The SimpleHuman automatic soap dispenser is a touch-free pump that puts soap or sanitizer in your hand when you place it under the sensor. These are great in dispensing soap without having to touch anything but over time the soap can dry out (or if you use too thick a soap) and form a blockage in the tube leading from the pump to the dispenser port.
If this happens, the pump will whine but not dispense any soap. Sometimes you can flush it with water or thinner soap but if the blockage is too thick the only way to fix the problem is to disassemble the pump and remove the blockage.
Step 1: Remove 3 Screws
The bottom is held on by three screws: the battery compartment screw (which is the one you normally use to replace the batteries) and two pump compartment screws.
Step 2: Remove the Bottom
Remove the bottom of the dispenser.
The dial has a small cross bar that fits into the slot in the potentiometer. Note the location of the slot and the potentiometer. If you accidentally change either of them your pump will have different settings and you will need to open it up and adjust it. Also, when you try to put the bottom back on, you will need to ensure the bar and the slot are in alignment or you won't be able to attach the bottom.
I had already removed the pully before I took the photo.
Step 3: Remove the Pully and the Pump
Remove the pully from the motor and the pump.
Unscrew the 4 small screws that hold the pump to the assembly. The pump is not symmetrical so it needs to go back in the same way but it really only fits one way.
Unhook the pump from the flexible plastic tube. The tube feeds the port at the top of the dispenser.
Step 4: Remove the Electronic Board
To get easier access to the pump tube, remove the two screws holding the electronic board and base. The board should just pull out.
Step 5: Clean the Tube
This is what we've been waiting for and is the most difficult step. You need to clean out the hardened (or thickened) soap that's clogging the tube.
What I found worked best was a long and thin plastic rod that I had (a Camelbak cleaning rod -- just the rod, not the brush). Camelbak has changed their cleaning kits so unless you have an older one what you need is something long but tiny that will fit down the tube and break up the soap.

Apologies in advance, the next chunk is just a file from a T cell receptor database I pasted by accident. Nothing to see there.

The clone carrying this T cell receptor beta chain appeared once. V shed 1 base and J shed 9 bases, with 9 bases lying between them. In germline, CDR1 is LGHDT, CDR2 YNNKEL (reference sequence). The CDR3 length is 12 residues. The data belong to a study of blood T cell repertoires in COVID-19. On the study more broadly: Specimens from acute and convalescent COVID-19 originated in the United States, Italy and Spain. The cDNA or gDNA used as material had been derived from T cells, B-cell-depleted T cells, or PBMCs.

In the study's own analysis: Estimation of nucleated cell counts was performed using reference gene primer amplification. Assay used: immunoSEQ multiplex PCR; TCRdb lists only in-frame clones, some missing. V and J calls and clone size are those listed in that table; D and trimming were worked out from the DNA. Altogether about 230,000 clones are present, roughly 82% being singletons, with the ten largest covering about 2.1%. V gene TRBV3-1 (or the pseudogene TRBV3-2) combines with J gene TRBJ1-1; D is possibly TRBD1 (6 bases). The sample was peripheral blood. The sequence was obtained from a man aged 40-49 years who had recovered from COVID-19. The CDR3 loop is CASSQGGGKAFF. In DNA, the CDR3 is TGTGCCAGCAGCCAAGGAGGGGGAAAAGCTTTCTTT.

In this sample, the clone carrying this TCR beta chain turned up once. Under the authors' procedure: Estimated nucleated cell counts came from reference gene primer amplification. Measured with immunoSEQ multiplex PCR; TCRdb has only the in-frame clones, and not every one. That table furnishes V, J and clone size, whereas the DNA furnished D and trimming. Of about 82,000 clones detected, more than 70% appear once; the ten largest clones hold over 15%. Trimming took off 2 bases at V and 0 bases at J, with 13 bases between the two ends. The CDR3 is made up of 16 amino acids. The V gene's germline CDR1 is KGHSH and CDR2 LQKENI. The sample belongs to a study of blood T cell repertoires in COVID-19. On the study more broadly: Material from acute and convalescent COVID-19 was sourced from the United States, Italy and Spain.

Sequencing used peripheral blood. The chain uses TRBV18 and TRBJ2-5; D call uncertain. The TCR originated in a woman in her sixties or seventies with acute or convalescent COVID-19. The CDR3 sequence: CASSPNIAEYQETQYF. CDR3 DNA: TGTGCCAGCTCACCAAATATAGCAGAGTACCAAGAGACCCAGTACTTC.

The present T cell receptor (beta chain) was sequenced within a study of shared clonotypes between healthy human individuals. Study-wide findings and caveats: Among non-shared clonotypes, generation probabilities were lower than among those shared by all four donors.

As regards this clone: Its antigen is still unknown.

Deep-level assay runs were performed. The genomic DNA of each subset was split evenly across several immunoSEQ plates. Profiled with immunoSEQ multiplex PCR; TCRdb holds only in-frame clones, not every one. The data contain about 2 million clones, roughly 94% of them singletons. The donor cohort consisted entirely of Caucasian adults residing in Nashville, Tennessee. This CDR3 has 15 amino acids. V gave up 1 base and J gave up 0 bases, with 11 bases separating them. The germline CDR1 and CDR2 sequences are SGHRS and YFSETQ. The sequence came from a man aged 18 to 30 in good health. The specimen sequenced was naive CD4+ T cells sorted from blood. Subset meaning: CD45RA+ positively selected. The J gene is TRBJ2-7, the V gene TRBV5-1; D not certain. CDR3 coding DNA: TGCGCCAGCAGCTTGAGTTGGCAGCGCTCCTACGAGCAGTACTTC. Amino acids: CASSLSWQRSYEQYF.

Also what worked especially well once I broke up some of the soap clogs was a Sawyer Mini cleaning plunger (syringe). It's the perfect size for the tube and allows you to force the water through it. You might try a SmartWater bottle with the sports cap but it may be too big for the tube.
Step 6: Marvel at the Pump
The pump is pretty interesting and should be fine but it's interesting to see how it's constructed. What you see in the photos is the pump face that fits on the bottom of the soap reservoir and is fed from the tiny hole in the top.
The top of the pump is not glued and is just resting on the pump. I discovered this when it accidentally fell off.
Step 7: Reassemble the Pump
Put everything back together and you're done.
Remember to align the dial and potentiometer.
If you want to check to see if you've fixed the pump before putting it all back together, note that you can put the battery compartment back on without the bottom (but you will need to remove it when you attach the bottom).
I had some problem testing the pump with just water but once I put soap in the dispenser it started working just fine.